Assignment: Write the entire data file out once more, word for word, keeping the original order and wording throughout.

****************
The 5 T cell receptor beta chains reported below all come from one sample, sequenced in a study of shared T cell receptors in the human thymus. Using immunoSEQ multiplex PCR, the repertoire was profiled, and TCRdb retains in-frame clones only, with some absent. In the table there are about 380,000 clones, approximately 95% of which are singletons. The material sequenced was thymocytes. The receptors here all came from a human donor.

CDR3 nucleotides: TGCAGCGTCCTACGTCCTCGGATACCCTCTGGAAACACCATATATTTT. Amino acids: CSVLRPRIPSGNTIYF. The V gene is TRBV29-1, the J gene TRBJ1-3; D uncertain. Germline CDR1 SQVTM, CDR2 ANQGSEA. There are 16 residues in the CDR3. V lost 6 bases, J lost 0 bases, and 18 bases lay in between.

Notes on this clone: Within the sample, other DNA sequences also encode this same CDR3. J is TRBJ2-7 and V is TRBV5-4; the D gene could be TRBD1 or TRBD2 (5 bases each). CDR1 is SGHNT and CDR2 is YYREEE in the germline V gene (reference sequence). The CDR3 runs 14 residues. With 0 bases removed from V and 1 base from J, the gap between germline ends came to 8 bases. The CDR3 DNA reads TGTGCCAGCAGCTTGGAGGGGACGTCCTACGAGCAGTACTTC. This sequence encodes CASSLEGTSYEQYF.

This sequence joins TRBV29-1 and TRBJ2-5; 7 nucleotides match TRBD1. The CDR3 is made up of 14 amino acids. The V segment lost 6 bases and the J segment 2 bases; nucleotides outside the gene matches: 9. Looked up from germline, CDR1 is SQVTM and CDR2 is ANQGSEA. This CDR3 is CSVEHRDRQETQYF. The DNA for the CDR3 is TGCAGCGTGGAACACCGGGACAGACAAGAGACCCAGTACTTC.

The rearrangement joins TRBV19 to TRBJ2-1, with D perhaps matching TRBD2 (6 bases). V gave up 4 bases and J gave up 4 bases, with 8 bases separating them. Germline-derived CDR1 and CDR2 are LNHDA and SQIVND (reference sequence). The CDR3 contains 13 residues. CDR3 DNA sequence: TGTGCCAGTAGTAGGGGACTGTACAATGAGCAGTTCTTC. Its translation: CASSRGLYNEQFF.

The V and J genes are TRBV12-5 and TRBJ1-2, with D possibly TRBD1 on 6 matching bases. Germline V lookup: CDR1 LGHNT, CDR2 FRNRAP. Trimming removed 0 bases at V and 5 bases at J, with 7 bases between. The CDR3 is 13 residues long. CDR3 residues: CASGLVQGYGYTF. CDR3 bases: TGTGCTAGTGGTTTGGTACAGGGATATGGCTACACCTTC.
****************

The 5 T cell receptor beta chains reported below all come from one sample, sequenced in a study of shared T cell receptors in the human thymus. Using immunoSEQ multiplex PCR, the repertoire was profiled, and TCRdb retains in-frame clones only, with some absent. In the table there are about 380,000 clones, approximately 95% of which are singletons. The material sequenced was thymocytes. The receptors here all came from a human donor.

CDR3 nucleotides: TGCAGCGTCCTACGTCCTCGGATACCCTCTGGAAACACCATATATTTT. Amino acids: CSVLRPRIPSGNTIYF. The V gene is TRBV29-1, the J gene TRBJ1-3; D uncertain. Germline CDR1 SQVTM, CDR2 ANQGSEA. There are 16 residues in the CDR3. V lost 6 bases, J lost 0 bases, and 18 bases lay in between.

Notes on this clone: Within the sample, other DNA sequences also encode this same CDR3. J is TRBJ2-7 and V is TRBV5-4; the D gene could be TRBD1 or TRBD2 (5 bases each). CDR1 is SGHNT and CDR2 is YYREEE in the germline V gene (reference sequence). The CDR3 runs 14 residues. With 0 bases removed from V and 1 base from J, the gap between germline ends came to 8 bases. The CDR3 DNA reads TGTGCCAGCAGCTTGGAGGGGACGTCCTACGAGCAGTACTTC. This sequence encodes CASSLEGTSYEQYF.

This sequence joins TRBV29-1 and TRBJ2-5; 7 nucleotides match TRBD1. The CDR3 is made up of 14 amino acids. The V segment lost 6 bases and the J segment 2 bases; nucleotides outside the gene matches: 9. Looked up from germline, CDR1 is SQVTM and CDR2 is ANQGSEA. This CDR3 is CSVEHRDRQETQYF. The DNA for the CDR3 is TGCAGCGTGGAACACCGGGACAGACAAGAGACCCAGTACTTC.

The rearrangement joins TRBV19 to TRBJ2-1, with D perhaps matching TRBD2 (6 bases). V gave up 4 bases and J gave up 4 bases, with 8 bases separating them. Germline-derived CDR1 and CDR2 are LNHDA and SQIVND (reference sequence). The CDR3 contains 13 residues. CDR3 DNA sequence: TGTGCCAGTAGTAGGGGACTGTACAATGAGCAGTTCTTC. Its translation: CASSRGLYNEQFF.

The V and J genes are TRBV12-5 and TRBJ1-2, with D possibly TRBD1 on 6 matching bases. Germline V lookup: CDR1 LGHNT, CDR2 FRNRAP. Trimming removed 0 bases at V and 5 bases at J, with 7 bases between. The CDR3 is 13 residues long. CDR3 residues: CASGLVQGYGYTF. CDR3 bases: TGTGCTAGTGGTTTGGTACAGGGATATGGCTACACCTTC.